First Freedom: The Fight for Religious Liberty is the story of how the most basic of human freedoms – freedom of conscience – was codified for the first time in human history as an inalienable human right protected by law.
Thomas Jefferson and James Madison fought efforts to impose a General Assessment in Virginia and, in the process, to establish the separation between church and state.
By 1800, political parties had established themselves in American politics and were in full operation during the election between John Adams and Thomas Jefferson. The brutality of the campaign severed the once-strong relationship between the two patriots.
This is the story of how the most basic human freedom – freedom of conscience – for the first time in human history became an inalienable right protected by law.
First Freedom: The Fight for Religious Liberty profiles the generation of colonial Americans who raised the ideal of religious freedom to the level of a fundamental human right. And it honors those founders who could not rest until it was carved into law.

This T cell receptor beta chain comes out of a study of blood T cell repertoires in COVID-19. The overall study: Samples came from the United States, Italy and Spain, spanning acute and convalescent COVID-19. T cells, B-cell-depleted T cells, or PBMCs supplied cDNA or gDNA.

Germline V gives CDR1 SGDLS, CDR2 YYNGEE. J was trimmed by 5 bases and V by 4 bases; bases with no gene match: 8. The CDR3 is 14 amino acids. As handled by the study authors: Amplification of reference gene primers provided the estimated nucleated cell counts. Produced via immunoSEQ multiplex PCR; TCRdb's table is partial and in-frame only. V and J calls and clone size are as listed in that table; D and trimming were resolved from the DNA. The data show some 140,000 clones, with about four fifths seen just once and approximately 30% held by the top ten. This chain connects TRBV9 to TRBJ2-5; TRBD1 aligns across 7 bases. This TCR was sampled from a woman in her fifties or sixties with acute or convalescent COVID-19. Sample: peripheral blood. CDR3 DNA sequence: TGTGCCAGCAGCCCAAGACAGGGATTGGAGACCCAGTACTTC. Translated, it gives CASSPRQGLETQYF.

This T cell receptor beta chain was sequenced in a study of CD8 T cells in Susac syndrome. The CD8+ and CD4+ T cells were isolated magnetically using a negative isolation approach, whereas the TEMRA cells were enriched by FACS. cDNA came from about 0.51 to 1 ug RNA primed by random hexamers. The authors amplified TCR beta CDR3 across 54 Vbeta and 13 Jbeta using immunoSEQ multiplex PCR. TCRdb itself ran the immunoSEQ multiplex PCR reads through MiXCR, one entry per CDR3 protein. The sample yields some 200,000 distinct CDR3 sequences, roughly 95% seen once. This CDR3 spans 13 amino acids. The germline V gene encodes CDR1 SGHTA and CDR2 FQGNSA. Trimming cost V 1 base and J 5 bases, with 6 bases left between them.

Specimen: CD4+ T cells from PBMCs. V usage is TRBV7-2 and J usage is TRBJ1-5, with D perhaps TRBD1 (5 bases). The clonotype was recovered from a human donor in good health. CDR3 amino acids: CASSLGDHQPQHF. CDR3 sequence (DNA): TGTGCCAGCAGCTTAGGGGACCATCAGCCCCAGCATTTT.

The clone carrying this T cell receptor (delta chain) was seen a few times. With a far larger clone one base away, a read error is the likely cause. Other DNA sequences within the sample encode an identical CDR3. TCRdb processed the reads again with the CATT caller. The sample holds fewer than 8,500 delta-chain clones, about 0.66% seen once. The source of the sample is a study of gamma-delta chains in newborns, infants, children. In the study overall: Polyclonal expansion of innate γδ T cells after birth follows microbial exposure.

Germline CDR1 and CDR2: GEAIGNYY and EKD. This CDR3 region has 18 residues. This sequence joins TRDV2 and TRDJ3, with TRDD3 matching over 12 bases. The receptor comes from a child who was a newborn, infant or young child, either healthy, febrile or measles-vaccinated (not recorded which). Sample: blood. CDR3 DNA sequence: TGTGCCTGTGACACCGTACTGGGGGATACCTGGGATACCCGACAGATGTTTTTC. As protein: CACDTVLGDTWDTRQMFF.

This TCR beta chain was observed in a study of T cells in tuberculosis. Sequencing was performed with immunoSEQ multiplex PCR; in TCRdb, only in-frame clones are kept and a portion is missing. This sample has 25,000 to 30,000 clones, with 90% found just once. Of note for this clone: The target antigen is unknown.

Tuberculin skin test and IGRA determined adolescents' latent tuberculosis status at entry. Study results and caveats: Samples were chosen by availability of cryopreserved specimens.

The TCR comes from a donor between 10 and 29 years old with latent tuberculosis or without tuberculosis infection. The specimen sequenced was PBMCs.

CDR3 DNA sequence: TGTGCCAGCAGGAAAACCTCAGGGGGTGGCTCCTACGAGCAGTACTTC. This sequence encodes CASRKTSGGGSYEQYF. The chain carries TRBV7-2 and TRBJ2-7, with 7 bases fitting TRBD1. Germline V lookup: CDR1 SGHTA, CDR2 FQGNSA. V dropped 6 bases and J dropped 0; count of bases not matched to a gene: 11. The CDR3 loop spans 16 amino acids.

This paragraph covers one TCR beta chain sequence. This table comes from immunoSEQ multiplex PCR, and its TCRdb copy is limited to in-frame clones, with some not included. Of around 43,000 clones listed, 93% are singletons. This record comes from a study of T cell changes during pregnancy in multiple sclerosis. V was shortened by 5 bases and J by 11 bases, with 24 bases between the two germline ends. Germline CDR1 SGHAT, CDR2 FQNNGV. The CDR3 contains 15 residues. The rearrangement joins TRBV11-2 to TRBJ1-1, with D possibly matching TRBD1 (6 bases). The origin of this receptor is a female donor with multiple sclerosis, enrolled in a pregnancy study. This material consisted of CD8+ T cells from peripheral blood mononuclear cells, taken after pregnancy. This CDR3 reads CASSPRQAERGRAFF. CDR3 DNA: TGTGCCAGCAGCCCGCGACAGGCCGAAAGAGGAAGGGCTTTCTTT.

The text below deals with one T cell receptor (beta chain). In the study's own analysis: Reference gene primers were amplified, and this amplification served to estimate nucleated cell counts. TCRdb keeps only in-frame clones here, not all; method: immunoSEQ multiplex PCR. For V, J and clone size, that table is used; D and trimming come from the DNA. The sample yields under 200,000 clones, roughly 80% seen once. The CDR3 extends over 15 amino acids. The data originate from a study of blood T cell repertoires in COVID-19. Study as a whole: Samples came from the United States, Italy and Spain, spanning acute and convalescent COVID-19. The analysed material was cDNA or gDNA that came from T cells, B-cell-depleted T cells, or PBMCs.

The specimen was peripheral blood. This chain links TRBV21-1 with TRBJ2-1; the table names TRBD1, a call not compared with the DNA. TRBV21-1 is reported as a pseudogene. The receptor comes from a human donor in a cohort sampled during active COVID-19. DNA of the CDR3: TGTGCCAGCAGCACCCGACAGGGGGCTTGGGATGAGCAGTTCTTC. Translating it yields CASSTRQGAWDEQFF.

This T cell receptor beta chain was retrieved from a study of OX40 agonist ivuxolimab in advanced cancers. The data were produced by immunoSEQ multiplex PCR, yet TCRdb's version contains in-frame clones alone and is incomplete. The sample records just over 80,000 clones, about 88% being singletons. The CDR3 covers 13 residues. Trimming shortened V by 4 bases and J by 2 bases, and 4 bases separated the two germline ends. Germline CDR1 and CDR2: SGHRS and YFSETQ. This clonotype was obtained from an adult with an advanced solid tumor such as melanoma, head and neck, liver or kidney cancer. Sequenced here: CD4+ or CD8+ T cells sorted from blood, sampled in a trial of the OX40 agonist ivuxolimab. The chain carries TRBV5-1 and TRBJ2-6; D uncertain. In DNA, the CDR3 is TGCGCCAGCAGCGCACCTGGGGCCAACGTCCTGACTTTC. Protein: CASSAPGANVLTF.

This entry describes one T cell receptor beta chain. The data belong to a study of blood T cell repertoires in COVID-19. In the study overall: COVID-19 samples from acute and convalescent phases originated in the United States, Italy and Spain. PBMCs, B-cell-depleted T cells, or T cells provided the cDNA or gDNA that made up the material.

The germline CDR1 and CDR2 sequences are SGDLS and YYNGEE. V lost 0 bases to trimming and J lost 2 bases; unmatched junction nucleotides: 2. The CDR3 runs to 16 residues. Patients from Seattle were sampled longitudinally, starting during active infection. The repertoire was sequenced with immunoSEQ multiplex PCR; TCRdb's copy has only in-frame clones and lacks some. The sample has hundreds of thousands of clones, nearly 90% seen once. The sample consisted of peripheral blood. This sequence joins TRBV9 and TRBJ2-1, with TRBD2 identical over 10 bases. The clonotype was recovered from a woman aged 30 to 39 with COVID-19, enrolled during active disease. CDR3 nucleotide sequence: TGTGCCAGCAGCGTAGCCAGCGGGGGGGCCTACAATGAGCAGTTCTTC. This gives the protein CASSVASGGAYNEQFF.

Many people understood that religion could become involved in politics, and the concern was that people in power would try to establish their church as the national church.
The Founding Fathers’ thinking evolved from tolerating minority religions to embracing the right of religious liberty for all.
Can a society that seeks religious freedom for itself also extend it to others who don’t believe the same way?